comScore projected that U.S. e-commerce for the holiday season will hit $19.6 billion. The firm also projected a 24 percent increase in U.S. e-commerce vs. 2004 for a full year total of $82.7 billion. Those are big, impressive numbers and indicate healthy growth in online spending. But contrast that with U.S. Census Bureau data that reflect total U.S. retail spending (2004) of more than $3.5 trillion.
Assuming the accuracy of the comScore projection and roughly eqivalent U.S. retail spending in 2005, e-commerce will represent something less than 2.5% of total U.S. retail spending. However, this gap doesn't reflect the influence the Internet is starting to have on offline retail spending. Indeed, the dominant paradigm into the foreseeable future is: online shopping, offline spending.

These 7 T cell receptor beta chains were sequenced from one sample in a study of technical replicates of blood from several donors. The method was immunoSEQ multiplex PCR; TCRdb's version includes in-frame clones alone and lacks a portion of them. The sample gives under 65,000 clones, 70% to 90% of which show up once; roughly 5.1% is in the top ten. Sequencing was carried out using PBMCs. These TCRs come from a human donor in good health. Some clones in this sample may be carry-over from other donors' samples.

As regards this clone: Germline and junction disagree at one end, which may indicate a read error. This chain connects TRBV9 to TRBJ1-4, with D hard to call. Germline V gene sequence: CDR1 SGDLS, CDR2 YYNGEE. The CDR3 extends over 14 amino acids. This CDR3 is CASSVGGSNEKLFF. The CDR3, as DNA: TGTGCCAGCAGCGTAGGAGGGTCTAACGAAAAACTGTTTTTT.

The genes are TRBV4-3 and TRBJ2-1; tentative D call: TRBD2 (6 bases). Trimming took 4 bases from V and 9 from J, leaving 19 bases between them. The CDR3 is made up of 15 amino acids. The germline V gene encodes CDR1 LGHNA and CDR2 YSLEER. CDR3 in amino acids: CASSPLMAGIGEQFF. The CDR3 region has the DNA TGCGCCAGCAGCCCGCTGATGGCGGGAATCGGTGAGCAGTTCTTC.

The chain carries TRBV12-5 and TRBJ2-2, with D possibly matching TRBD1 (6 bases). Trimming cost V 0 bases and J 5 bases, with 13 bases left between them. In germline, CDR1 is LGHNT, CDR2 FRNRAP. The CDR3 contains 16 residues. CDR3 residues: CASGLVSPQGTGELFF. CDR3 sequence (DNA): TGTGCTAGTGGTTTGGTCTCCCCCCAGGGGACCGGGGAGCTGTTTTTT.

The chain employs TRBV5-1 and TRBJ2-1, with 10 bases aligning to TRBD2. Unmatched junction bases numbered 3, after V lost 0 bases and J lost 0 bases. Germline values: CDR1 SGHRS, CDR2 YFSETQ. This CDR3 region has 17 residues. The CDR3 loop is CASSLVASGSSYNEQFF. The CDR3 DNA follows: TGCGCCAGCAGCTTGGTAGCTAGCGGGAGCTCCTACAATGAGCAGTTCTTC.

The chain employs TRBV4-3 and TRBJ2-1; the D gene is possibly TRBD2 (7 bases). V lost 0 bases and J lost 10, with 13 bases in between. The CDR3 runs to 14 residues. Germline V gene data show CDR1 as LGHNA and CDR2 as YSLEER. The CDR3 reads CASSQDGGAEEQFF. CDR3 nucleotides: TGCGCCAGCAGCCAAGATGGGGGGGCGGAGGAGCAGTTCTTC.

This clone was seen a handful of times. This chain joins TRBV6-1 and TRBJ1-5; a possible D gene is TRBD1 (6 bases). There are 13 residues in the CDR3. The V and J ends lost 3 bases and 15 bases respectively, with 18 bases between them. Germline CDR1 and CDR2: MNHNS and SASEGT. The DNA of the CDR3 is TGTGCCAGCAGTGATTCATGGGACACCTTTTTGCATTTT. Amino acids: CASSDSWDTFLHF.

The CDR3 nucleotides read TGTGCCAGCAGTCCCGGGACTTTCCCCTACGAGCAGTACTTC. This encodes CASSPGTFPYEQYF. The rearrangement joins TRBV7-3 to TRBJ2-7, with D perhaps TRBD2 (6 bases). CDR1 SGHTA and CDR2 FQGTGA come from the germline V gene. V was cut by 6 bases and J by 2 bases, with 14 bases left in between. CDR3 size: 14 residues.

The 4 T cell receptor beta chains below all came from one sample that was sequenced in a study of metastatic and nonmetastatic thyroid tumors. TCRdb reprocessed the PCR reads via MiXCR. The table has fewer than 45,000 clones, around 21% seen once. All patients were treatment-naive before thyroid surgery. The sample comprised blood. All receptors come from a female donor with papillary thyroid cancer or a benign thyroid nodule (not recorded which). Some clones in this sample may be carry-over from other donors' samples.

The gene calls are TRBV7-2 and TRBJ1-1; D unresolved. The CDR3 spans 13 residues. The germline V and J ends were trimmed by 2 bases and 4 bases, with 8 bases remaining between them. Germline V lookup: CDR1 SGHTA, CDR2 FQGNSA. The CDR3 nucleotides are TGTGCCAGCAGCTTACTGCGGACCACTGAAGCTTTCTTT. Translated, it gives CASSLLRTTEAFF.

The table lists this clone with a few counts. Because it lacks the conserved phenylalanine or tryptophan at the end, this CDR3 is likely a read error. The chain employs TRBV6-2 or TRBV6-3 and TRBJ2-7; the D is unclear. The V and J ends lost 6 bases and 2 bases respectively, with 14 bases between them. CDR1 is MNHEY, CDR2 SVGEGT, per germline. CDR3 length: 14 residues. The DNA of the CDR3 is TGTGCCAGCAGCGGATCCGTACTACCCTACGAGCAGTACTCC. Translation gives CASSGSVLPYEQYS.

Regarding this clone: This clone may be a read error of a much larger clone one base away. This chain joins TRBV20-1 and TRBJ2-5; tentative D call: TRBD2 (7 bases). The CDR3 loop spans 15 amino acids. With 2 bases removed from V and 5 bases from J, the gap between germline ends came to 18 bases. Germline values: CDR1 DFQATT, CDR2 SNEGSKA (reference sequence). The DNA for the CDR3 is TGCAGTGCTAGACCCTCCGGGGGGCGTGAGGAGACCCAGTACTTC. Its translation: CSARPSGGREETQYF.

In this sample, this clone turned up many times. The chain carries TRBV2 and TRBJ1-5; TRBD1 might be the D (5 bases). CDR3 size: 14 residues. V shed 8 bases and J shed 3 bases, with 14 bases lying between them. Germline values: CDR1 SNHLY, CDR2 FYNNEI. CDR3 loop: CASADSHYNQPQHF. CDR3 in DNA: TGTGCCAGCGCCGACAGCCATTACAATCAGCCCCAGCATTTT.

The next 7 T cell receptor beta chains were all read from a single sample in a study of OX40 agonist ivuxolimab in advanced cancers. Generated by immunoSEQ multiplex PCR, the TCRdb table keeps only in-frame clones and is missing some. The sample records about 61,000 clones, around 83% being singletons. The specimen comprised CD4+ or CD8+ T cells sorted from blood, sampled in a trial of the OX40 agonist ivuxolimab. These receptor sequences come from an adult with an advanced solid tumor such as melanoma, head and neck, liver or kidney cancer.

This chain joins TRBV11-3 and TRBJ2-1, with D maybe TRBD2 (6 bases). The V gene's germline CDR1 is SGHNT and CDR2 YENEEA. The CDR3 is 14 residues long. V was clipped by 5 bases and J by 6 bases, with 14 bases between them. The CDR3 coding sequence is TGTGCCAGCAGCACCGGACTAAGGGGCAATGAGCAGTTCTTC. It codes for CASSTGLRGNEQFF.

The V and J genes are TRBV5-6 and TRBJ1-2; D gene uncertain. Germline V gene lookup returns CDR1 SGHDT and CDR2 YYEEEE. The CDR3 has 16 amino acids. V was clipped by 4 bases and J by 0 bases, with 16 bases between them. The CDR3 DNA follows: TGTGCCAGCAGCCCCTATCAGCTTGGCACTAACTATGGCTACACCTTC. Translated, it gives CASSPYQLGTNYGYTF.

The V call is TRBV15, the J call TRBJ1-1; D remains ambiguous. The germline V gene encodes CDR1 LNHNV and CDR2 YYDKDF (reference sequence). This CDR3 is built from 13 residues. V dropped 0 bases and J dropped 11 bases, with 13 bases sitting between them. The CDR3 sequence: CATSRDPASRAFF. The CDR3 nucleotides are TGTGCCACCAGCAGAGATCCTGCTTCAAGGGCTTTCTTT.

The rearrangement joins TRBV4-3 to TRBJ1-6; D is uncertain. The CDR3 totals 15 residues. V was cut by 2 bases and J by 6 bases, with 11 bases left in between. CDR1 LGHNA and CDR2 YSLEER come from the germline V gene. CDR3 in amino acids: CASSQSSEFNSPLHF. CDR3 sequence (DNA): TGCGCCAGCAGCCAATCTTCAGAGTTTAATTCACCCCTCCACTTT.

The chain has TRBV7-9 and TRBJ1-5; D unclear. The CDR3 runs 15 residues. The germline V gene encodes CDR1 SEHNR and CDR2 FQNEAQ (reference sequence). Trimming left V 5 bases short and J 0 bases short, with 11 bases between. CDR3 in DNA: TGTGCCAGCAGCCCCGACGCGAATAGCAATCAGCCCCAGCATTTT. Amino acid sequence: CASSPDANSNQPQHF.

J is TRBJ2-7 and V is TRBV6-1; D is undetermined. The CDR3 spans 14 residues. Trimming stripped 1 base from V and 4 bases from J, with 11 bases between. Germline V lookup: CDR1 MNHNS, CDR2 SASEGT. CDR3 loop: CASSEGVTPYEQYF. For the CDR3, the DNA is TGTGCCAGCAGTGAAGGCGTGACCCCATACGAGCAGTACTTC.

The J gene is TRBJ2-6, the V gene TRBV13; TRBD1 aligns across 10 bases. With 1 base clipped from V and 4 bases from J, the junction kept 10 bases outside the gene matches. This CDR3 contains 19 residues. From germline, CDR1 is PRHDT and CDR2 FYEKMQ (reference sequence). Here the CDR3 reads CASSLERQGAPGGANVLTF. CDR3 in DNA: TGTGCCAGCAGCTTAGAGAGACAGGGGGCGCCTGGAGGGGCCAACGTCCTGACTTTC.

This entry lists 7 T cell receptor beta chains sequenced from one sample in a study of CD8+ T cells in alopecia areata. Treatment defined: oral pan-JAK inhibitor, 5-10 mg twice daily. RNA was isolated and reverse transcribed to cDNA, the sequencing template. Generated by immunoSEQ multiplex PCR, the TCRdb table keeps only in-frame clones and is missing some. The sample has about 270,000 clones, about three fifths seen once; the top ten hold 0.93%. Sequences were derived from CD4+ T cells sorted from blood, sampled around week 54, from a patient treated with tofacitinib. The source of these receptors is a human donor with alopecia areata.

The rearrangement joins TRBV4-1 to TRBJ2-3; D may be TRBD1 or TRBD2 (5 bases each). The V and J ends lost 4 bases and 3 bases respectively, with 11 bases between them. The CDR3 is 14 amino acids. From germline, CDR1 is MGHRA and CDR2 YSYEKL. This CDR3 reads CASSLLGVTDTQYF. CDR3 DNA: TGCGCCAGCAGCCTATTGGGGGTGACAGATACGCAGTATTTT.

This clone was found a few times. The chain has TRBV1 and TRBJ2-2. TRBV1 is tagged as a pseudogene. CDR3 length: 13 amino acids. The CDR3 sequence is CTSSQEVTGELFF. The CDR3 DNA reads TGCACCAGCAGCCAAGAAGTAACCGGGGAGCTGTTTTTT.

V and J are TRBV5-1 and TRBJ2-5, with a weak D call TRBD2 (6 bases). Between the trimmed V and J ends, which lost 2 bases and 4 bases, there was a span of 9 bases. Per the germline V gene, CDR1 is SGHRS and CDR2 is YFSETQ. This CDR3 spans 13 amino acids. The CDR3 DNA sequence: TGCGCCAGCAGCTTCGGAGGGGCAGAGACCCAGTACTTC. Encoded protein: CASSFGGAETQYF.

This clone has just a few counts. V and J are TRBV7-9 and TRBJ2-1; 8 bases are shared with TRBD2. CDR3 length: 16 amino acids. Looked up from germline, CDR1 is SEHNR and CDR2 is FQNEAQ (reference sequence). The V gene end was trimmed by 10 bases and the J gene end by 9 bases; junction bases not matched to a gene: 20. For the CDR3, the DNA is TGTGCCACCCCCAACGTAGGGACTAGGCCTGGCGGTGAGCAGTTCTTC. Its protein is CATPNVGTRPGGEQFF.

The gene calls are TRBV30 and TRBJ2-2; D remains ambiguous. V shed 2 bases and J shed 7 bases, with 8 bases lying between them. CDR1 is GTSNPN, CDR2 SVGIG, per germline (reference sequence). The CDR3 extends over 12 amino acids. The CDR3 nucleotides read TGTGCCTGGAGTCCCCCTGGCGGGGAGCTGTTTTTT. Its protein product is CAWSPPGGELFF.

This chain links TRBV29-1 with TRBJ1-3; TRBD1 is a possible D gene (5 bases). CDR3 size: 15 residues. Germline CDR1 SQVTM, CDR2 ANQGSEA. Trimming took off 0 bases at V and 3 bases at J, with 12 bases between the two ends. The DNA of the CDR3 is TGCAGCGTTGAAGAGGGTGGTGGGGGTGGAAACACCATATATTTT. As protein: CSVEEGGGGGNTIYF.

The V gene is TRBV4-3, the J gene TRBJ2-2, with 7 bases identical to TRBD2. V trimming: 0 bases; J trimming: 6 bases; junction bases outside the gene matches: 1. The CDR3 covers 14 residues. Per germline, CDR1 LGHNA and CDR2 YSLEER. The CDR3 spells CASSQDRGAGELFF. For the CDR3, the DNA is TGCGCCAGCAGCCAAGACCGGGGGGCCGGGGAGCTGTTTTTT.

This is one of the reasons why in his ILM:05 keynote MSN's Erik Jorgensen said that for Microsoft "local is the most important vertical." (We disagree that it's a vertical, but agree that it's important :) .)